by Sandy Zimmerman
(Photos by Watch Out for the Elephant!”
Imagine you are driving on the freeway and suddenly you do not believe your eyes, there is a lion attacking the cars. You just better get out of the lion’s way because exotic animals are now roaming around the United States.
We do not have jungles near our cities but there are a large number of exotic animals that are loose and running wild. What if a policeman receives a telephone call about a cougar in a restaurant’s parking lot? The police have specialized training to handle criminals in many types of situations but not cougars, elephants, lions, alligators, chimpanzees, and many other exotic animals.
These animals are cute when they are young but some grow up to be adults of 500 pounds or more. There are incidents where tigers or other exotic animals escaped, killed a young child and critically injured others. The police were forced to shoot the animal. A new documentary film has the perfect title, “Elephant in the Living Room”, is exactly what has been happening.
Ohio Police Officer Tim Harrison explained, “You don’t have to travel to India to see a tiger, they are in the USA. We wish we wouldn’t have to produce a film like this, wish people would leave exotic animals in the wild. Exotic Animal Auctions attract thousands of people around the United States with Ohio and Missouri as the biggest offenders.
Unaccredited breeders and dealers will sell exotic animals to anybody without asking any questions. After adopting these exotic animals, most people are not aware that 99% of Veterinarians would not treat them. If the person does not want to keep their animals after they mature the only way to get rid of the animals is to turn them loose. I always wanted to have a monkey as a pet but due to zoning laws and the condo association probably wouldn’t approve.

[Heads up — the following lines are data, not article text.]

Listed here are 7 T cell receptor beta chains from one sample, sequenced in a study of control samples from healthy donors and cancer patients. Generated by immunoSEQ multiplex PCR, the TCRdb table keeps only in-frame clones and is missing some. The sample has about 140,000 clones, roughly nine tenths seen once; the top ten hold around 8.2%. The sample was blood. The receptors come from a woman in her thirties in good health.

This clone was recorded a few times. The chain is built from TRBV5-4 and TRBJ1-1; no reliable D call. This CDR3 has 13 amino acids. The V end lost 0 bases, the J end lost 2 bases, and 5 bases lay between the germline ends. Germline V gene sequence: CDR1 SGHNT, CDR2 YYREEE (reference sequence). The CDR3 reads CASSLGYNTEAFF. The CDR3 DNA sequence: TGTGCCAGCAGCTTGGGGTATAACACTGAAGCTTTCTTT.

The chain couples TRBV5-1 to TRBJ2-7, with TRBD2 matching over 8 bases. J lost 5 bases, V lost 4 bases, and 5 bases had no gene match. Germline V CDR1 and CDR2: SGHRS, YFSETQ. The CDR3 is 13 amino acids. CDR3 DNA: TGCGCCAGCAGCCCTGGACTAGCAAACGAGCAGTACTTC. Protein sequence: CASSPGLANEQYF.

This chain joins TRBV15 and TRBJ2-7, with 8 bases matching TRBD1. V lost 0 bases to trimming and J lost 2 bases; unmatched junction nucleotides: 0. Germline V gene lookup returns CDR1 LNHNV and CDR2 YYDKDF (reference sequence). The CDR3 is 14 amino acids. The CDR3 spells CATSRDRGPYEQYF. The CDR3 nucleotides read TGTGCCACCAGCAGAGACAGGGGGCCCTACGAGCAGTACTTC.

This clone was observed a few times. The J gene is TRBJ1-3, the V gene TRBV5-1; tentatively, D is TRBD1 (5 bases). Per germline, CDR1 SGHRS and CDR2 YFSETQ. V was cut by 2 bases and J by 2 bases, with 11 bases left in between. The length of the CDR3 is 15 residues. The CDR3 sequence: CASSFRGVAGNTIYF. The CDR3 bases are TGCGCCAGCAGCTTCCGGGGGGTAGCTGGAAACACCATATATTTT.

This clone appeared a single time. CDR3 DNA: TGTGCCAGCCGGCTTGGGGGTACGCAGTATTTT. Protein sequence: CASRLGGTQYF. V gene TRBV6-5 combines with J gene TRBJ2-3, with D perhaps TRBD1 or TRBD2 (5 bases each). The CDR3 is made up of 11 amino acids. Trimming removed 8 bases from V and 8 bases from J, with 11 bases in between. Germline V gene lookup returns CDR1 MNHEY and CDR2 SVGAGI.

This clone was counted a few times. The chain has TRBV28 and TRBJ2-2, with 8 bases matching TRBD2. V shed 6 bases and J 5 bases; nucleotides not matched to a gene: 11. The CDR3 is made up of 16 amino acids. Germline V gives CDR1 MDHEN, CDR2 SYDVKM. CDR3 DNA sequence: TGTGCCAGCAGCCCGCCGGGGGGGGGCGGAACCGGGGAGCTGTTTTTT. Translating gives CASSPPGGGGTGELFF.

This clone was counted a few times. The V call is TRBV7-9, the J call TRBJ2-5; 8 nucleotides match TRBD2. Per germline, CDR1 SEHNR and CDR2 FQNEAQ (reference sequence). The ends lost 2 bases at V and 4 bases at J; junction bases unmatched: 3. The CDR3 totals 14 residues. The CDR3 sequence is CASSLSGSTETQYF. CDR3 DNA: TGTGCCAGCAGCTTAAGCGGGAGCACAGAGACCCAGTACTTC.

The famous Siegfried and Roy are an excellent example. After many years of being in close contact, one of the tiger’s natural instincts took over. I have visited Siegfried and Roy’s home here in Las Vegas and saw the tigers lying on the couch and roaming freely around the rooms. Tim doesn’t think the exotic animals can be domesticated, “They could turn anytime without warning. We don’t know what triggers this behavior. They were not meant to live in a house, exotic animals were meant to hunt and kill.”
The scenes in “The Elephant in the Living Room” were exciting as we watched the police try to capture several exotic animals. These animals were very difficult to catch. I enjoyed the scenes of the cougar licking a man’s hand and playing ball. One of the most tender moments of the film, a man was crying because he had to get rid of his lions. When I watched the film, I was amazed and never realized there was such a problem here in the United States. The scenes were so vivid and so exciting. In preparation for the film, Director Michael Weber rode with Officer Tim Harrison for two years around the inner city and suburbs of Ohio towns.
These scenes are the actual footage of the incidents with real wild animals. My “Las Vegas Today Show” was taped “on location” at the Continental Hotel with a live audience for seven years and, in addition to the stars of the Las Vegas strip, my guests would often include the animal trainers from the Stardust and Dunes Hotel’s spectacular production shows.
One trainer brought his cougar which enjoyed munching on my microphone. I did not argue and just got out another one for me. There is a thrill being close to an exotic animal, but I was very happy the trainer was near. I could see the fascination the public has with these beautiful animals. It all began in 1995, when the reality television program “Animal Planet” aired a story about people raising exotic animals in their homes. You have to realize these are dangerous wild animals that could tear up a home or maul a person in minutes.
Tim feels, “People do not know the truth. Wild animals on television or in shows are given something to take the edge off and their teeth and claws are surgically altered. Over 30 states allow the ownership of snakes, pythons, bears, and other predatory pets. It is ridiculous to bring a cobra, viper, or other poisonous snake into your home. Not only can most of these animals harm you and your family, but also the neighbors and if it escapes, no one can stop an elephant.”
Winner of four Best Documentary Awards, “The Elephant in the Living Room” film’s premier is being held at Grumman’s Chinese Theater in California, and will open across the United States. www.theelephantinthelivingroom.com